In a case like Gayle is proposing, first the rock would have to be demonstrated to pose an imminent danger to the public. This is actually fairly simple to prove. When the officer picked up the rock (or accepted it, as Stockwell Day claims, but there is actually no evidence to show the rock was given to the individual in question, so this supposition will be discarded for the sake of this argument), there was a certain amount of danger involved: risk that someone else in the group could have taken the undercover officer’s possession of the rock as a cue to begin throwing rocks on their own, thus precipitating a riot. Whether or not these events actually transpired is immaterial: the danger existed once the rock was picked up.
However, mens rea cannot be established. As a matter of fact, it is already disproven, given that the rock gave nearby riot officers pretext to remove them from cover after their cover had been blown.
Once again, the evidence isn’t “inconvenient”. Where as previous evidence was inconclusive, the matter regarding the officer handling the rock is no less conclusive toward the pretext theorem than it is toward the provocateur theorem. Perhaps even more so, because the rock was never thrown.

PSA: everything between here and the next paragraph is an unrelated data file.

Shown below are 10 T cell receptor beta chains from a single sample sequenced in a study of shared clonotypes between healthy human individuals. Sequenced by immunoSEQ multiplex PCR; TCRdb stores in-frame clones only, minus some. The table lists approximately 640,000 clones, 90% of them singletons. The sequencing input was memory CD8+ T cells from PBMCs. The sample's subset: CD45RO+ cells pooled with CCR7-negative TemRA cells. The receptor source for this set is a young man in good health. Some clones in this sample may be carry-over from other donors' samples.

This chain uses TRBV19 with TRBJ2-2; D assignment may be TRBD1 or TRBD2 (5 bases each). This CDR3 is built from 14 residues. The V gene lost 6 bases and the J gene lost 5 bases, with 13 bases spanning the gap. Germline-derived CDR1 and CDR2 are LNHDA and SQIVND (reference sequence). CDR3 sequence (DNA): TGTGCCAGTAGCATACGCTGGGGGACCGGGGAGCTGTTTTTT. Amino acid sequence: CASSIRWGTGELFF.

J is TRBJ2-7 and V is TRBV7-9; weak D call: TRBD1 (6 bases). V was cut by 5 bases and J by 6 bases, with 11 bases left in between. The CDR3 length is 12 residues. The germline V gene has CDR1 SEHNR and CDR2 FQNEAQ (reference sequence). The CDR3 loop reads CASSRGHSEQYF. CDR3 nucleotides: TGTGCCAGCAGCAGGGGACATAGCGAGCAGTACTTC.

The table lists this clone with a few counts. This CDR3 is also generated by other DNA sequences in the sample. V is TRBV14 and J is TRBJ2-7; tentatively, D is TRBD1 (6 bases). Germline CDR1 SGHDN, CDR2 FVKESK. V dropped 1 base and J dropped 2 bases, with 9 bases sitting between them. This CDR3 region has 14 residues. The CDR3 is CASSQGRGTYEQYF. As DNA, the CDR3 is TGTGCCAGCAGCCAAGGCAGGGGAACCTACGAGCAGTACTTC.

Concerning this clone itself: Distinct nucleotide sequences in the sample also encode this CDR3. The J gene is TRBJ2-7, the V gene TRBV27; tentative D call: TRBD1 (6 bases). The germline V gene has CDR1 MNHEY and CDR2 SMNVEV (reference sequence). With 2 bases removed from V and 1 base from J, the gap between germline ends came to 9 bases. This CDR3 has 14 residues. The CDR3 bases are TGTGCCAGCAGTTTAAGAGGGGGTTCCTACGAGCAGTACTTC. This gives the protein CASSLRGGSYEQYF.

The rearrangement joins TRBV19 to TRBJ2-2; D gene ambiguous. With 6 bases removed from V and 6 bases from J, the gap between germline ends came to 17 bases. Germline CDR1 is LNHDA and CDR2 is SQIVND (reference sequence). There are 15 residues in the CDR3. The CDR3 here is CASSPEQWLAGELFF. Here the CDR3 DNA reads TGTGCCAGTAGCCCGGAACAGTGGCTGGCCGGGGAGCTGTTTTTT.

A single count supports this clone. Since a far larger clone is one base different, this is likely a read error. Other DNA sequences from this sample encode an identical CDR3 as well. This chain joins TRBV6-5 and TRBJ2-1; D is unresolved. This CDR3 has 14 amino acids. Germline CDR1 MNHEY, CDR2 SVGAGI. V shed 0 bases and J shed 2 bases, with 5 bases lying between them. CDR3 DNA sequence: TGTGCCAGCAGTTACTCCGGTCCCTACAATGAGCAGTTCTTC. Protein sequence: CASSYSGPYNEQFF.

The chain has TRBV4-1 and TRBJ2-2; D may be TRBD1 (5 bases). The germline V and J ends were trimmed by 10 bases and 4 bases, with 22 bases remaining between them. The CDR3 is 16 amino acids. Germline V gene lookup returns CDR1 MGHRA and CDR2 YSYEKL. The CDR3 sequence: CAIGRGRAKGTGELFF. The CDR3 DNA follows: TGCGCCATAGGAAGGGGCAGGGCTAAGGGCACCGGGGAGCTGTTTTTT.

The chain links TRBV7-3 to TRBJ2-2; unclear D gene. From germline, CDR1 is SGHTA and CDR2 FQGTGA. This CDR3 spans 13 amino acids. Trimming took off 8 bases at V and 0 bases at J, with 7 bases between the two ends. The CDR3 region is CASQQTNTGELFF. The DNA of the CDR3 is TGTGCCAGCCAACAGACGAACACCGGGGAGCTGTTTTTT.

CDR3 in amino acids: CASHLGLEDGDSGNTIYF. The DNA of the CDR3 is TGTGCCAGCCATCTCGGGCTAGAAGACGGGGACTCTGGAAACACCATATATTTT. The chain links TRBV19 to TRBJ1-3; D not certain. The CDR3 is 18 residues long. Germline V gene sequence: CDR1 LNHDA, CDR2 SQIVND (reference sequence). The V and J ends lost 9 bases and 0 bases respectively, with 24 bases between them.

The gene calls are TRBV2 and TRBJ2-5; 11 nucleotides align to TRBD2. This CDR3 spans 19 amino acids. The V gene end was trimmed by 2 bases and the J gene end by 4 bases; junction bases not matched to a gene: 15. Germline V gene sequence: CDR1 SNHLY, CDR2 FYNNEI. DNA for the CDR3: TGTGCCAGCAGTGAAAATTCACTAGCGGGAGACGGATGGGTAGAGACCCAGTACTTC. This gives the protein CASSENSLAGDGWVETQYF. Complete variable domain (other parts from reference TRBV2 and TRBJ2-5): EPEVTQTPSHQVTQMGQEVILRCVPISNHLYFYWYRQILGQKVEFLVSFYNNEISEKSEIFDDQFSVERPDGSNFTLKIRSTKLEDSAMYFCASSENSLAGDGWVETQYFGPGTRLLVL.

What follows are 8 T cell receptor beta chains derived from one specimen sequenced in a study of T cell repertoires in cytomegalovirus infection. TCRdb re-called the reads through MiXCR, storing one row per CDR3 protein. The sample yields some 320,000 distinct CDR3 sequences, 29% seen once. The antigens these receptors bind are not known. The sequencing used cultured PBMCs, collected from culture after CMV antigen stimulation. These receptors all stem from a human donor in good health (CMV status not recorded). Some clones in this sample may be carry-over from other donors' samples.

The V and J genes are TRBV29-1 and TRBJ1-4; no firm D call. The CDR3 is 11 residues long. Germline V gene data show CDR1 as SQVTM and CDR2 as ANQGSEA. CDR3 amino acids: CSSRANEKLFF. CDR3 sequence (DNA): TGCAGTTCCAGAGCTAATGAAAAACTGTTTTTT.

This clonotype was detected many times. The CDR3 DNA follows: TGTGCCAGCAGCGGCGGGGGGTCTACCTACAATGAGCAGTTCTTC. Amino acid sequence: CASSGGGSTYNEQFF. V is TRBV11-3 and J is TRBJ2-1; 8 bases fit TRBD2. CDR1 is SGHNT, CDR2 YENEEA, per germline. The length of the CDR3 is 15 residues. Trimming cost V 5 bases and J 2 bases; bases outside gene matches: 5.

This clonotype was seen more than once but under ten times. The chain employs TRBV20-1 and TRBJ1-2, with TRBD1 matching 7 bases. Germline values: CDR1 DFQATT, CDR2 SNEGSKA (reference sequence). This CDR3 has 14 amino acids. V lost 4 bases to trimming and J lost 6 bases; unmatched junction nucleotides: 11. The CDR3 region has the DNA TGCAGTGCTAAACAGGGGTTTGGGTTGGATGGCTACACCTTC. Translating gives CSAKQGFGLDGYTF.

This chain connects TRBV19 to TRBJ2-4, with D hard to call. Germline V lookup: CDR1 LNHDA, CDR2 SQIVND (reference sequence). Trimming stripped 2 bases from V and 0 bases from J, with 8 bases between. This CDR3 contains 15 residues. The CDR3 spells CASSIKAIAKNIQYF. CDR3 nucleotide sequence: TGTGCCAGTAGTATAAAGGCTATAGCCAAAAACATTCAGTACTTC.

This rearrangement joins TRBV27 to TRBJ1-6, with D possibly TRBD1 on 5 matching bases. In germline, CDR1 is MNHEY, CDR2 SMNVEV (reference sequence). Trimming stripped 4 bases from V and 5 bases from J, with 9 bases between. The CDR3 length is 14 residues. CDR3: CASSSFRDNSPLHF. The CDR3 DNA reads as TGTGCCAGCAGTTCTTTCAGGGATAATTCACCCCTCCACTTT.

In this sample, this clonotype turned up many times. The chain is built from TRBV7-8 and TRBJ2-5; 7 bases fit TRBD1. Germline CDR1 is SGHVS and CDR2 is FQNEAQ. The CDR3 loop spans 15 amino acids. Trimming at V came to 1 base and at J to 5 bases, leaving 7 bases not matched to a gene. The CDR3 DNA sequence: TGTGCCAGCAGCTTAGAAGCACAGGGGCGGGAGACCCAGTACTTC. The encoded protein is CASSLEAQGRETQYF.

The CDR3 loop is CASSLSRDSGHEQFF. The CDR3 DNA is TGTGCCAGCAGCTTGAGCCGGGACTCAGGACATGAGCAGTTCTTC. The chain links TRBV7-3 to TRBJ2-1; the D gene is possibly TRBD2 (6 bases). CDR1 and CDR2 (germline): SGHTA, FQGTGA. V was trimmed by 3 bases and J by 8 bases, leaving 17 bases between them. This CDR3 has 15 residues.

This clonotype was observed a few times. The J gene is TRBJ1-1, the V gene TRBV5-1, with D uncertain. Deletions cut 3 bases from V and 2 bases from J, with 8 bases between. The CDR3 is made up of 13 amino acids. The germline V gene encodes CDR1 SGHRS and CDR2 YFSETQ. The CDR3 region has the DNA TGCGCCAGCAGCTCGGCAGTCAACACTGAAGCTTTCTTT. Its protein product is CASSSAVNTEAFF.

“Let me just get this clear -- you're saying that despite the fact that the Surete were caught in a blatant, public lie, we should give their officers involved the benefit of the doubt about their intents. Because what they say about their agents' actions can now be believed.
You'll excuse my spluttering laughter”
People like Matt Bin, on the other hand, may want to check into the actual statements made by the Surete du Quebec. While they have recently admitted that the individuals in question were police officers, they never denied it (nor did they initially confirm it).
What they denied are the claims the officers were acting as agents provocateurs.
Admittedly, CTV's headline was somewhat deceptive, cosidering that no denial that the men were officers is found anywhere in the body of the actual piece.
As such, the initial statements released by the Surete du Quebec do nothing to undermine the credibility of later statements. There are no "lies" among them, except in the minds of those who have concluded that if police were working under cover among the protesters, they simply must have been there to incite a riot.
This despite the fact that the behaviour of the officers in question is consistent with the practices of undercover police officers, and not at all consistent with the past activities of either the RCMP or the Surete du Quebec.
Then again, when the case against the officers is built entirely upon politically-motivated cynicism, it's unsurprising that such facts seem to matter so little.